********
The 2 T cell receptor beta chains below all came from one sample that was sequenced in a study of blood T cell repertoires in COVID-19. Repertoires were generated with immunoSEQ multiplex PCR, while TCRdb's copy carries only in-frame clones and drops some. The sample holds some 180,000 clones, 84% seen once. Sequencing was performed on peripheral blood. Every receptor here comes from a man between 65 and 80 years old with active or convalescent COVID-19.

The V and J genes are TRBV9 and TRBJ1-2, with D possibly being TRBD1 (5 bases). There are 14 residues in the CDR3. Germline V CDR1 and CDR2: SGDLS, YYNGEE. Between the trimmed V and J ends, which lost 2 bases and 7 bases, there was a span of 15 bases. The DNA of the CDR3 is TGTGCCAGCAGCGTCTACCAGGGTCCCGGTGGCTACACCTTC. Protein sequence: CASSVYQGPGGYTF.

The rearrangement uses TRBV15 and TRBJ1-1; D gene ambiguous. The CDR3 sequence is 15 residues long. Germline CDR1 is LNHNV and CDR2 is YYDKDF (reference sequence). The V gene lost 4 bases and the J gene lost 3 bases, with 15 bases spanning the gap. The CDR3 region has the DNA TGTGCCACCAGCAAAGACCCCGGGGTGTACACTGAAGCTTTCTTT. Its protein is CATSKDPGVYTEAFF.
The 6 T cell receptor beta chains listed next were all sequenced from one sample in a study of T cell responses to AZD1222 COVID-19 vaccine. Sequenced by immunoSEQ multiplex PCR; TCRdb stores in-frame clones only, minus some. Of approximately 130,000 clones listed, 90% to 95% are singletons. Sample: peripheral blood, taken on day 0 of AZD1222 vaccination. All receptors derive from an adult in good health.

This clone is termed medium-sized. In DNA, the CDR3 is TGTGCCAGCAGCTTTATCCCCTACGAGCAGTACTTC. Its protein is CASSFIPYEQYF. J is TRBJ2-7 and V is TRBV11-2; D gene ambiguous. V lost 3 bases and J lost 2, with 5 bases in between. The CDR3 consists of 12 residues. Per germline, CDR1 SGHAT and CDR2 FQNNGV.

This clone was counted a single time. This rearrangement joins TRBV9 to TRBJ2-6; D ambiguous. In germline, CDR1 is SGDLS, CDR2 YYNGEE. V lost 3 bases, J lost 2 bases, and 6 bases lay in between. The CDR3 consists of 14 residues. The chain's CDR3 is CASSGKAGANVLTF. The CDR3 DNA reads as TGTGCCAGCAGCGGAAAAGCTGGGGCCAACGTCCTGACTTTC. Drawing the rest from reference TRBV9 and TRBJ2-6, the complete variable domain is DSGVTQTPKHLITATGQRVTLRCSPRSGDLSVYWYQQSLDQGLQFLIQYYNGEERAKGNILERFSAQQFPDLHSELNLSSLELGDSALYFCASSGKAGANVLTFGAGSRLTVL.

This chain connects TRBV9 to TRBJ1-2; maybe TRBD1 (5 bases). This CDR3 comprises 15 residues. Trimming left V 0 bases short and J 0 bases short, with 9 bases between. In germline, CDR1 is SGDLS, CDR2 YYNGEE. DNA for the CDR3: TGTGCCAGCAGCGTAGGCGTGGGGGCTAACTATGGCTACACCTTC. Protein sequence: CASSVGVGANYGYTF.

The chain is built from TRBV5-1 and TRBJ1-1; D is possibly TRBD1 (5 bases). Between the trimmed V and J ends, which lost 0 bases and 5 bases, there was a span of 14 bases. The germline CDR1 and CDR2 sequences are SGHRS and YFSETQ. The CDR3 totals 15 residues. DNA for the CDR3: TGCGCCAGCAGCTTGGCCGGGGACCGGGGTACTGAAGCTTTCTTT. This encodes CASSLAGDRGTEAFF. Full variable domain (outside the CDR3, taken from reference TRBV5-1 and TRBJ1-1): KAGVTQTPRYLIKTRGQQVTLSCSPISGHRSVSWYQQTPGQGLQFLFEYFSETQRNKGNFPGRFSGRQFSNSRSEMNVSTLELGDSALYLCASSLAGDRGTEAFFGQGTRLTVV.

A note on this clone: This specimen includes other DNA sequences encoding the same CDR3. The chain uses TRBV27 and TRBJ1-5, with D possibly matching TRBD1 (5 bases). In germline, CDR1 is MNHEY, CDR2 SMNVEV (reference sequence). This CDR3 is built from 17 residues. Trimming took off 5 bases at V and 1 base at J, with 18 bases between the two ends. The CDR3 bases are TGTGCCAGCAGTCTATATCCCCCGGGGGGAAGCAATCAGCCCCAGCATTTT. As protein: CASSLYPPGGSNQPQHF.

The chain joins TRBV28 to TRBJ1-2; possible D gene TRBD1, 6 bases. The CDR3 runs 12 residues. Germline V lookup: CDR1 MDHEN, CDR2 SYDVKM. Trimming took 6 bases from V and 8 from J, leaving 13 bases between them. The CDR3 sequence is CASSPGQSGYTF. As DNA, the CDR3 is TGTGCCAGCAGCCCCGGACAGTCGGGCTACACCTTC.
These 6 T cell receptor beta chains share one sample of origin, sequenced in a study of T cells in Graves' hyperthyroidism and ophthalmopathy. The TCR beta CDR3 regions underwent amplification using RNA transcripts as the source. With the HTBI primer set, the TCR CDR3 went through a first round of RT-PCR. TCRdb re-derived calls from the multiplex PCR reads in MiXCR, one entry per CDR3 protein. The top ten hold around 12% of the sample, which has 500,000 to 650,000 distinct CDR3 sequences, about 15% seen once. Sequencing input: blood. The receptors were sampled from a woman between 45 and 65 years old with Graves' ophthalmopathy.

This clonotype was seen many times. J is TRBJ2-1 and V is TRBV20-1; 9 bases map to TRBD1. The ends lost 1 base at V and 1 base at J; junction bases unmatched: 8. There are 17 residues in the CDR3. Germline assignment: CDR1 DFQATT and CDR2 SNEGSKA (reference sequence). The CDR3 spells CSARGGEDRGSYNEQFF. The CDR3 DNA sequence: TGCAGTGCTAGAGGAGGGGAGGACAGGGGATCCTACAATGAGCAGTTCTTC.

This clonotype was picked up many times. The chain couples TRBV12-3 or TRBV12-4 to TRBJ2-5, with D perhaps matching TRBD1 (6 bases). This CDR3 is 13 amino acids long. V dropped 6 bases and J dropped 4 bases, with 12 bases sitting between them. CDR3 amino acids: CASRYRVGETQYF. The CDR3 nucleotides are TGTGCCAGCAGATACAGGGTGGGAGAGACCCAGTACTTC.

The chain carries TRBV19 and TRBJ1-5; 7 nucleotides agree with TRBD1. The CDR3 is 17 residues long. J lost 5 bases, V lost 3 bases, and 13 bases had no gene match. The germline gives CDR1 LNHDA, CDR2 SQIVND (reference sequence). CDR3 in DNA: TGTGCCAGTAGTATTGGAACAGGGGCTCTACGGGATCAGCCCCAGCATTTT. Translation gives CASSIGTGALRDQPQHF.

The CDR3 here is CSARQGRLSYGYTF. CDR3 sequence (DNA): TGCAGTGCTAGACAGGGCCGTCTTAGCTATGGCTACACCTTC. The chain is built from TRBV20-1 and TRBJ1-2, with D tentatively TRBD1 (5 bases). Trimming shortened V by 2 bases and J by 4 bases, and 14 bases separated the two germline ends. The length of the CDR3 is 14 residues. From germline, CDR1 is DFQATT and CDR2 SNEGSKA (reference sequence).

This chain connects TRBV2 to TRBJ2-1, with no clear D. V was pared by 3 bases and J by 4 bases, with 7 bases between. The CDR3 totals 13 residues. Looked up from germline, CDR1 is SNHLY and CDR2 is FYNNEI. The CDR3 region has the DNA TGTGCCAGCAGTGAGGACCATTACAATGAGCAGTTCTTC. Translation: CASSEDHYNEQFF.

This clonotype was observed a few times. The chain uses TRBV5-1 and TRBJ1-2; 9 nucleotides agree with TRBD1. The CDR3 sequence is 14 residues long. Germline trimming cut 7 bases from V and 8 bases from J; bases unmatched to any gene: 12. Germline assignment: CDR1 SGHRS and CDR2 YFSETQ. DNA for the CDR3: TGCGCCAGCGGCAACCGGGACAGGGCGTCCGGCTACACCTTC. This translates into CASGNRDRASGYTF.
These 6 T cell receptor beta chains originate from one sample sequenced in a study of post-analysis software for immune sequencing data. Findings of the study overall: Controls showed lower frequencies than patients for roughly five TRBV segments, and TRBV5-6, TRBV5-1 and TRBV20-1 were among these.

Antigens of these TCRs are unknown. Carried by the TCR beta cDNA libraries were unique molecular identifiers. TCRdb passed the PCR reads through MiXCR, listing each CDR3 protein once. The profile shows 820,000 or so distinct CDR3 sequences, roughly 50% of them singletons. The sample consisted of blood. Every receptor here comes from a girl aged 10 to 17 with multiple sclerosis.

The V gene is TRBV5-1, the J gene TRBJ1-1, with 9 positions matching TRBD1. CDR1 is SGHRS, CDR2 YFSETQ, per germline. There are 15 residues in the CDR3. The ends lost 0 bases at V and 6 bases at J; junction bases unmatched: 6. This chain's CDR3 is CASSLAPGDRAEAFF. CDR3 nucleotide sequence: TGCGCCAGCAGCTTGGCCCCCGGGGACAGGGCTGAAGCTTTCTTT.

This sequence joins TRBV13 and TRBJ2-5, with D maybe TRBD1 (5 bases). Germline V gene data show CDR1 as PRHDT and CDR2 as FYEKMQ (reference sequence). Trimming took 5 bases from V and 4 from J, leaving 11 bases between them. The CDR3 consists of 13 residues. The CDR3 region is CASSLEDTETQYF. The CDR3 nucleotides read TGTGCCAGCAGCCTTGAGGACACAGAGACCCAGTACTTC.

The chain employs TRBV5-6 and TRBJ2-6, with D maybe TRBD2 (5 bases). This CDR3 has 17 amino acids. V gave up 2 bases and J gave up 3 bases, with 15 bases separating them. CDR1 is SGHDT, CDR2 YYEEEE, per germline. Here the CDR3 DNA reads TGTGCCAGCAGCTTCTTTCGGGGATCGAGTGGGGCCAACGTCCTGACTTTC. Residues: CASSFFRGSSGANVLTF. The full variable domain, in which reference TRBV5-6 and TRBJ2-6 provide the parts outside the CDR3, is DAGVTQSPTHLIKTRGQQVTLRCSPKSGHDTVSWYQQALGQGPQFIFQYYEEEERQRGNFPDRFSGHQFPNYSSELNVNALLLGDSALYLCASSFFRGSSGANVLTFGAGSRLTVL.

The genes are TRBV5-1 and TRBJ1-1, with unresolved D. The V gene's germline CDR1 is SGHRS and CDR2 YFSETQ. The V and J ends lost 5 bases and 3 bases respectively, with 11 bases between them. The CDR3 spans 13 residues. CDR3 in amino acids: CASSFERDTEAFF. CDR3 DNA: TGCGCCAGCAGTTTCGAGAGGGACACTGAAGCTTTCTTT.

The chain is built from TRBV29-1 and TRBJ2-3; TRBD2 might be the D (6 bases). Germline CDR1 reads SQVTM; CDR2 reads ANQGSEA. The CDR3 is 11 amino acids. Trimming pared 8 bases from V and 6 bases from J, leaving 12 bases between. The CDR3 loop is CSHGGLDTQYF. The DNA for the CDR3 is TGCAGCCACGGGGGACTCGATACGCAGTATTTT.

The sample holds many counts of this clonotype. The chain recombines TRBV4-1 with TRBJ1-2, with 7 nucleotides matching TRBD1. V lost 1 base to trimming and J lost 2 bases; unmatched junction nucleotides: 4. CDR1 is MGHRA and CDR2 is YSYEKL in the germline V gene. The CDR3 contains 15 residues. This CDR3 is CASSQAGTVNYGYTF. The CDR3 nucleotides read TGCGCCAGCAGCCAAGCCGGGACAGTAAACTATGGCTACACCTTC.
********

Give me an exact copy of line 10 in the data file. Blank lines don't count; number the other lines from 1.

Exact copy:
The chain joins TRBV28 to TRBJ1-2; possible D gene TRBD1, 6 bases. The CDR3 runs 12 residues. Germline V lookup: CDR1 MDHEN, CDR2 SYDVKM. Trimming took 6 bases from V and 8 from J, leaving 13 bases between them. The CDR3 sequence is CASSPGQSGYTF. As DNA, the CDR3 is TGTGCCAGCAGCCCCGGACAGTCGGGCTACACCTTC.